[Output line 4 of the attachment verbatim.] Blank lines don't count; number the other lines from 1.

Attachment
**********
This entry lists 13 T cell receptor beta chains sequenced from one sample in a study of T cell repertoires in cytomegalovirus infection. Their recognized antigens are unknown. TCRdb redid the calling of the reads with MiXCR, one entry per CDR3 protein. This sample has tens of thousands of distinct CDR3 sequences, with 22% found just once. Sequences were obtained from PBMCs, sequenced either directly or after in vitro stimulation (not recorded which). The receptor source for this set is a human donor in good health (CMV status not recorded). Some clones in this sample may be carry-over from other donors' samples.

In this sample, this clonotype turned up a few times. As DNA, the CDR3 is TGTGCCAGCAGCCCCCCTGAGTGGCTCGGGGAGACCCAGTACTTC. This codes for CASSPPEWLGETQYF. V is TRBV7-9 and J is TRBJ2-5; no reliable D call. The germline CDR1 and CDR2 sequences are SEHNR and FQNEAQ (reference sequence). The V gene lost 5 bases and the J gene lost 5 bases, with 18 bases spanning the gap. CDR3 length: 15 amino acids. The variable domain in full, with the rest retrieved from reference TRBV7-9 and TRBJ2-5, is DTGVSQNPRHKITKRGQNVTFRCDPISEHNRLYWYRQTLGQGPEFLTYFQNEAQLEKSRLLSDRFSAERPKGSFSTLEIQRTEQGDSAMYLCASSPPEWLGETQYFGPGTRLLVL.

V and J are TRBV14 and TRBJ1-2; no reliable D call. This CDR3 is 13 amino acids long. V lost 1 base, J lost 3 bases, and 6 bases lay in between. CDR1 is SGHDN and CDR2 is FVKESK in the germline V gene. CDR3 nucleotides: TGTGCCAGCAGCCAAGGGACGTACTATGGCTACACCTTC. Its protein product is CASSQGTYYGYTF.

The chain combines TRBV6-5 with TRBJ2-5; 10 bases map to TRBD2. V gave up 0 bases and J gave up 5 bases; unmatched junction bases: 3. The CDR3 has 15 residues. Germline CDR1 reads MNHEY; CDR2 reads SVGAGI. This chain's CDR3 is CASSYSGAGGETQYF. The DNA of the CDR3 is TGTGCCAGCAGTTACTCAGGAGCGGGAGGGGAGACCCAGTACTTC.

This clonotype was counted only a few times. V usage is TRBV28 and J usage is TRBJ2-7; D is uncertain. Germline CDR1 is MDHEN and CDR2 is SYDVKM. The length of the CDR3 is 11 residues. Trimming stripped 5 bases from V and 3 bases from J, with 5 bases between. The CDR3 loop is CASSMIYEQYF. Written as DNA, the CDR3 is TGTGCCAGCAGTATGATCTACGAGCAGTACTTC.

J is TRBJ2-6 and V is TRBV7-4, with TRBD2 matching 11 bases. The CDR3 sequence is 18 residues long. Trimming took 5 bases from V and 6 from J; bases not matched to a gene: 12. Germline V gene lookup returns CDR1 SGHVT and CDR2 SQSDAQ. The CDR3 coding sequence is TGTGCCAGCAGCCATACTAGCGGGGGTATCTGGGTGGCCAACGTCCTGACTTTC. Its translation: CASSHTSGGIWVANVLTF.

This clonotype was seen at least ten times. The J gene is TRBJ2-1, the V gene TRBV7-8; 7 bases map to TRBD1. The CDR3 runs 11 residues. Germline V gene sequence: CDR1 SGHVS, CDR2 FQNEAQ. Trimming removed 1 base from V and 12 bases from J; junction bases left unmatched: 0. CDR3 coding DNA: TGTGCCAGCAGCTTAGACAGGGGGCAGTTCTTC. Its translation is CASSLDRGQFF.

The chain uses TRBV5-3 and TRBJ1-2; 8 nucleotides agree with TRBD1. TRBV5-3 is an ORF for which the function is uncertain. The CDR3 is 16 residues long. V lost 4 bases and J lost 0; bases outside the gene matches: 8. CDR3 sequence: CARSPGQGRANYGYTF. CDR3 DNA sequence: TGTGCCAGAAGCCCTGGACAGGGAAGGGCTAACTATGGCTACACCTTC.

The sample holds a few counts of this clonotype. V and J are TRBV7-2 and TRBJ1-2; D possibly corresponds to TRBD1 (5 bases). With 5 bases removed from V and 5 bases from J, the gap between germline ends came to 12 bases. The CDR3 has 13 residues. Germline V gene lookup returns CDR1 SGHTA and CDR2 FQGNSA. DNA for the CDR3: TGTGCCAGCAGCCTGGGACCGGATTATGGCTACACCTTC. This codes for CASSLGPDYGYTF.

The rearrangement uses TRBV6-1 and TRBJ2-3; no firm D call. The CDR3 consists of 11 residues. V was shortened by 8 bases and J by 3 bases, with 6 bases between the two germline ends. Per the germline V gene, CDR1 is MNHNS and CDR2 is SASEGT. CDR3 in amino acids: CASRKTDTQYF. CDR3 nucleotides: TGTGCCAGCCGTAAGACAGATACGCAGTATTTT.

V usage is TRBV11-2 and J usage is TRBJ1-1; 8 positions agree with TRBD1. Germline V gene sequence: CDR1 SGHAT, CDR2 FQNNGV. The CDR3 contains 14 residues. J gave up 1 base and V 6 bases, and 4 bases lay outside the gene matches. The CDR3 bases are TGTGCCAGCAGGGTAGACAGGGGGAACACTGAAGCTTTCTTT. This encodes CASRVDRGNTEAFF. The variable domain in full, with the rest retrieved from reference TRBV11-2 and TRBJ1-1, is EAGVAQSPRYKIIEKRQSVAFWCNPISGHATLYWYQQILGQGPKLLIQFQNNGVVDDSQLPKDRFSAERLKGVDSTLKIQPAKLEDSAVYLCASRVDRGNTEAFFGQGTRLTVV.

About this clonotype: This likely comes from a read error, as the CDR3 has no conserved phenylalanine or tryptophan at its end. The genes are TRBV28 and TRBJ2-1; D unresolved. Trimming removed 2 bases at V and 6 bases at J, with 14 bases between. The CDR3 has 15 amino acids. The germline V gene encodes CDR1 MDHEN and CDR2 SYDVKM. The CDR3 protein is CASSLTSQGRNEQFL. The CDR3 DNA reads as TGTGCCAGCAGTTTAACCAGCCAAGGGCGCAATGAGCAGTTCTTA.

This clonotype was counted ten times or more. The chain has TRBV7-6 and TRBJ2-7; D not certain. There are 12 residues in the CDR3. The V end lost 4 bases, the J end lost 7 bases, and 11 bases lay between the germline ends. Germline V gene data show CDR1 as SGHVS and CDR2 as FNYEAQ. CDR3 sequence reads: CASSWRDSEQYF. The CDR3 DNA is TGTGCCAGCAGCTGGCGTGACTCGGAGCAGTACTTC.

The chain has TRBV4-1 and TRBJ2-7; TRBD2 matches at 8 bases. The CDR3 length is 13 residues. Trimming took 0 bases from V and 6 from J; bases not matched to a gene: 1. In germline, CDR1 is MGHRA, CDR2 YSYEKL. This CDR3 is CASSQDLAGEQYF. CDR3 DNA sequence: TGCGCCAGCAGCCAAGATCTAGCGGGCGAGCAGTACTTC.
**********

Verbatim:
The chain combines TRBV6-5 with TRBJ2-5; 10 bases map to TRBD2. V gave up 0 bases and J gave up 5 bases; unmatched junction bases: 3. The CDR3 has 15 residues. Germline CDR1 reads MNHEY; CDR2 reads SVGAGI. This chain's CDR3 is CASSYSGAGGETQYF. The DNA of the CDR3 is TGTGCCAGCAGTTACTCAGGAGCGGGAGGGGAGACCCAGTACTTC.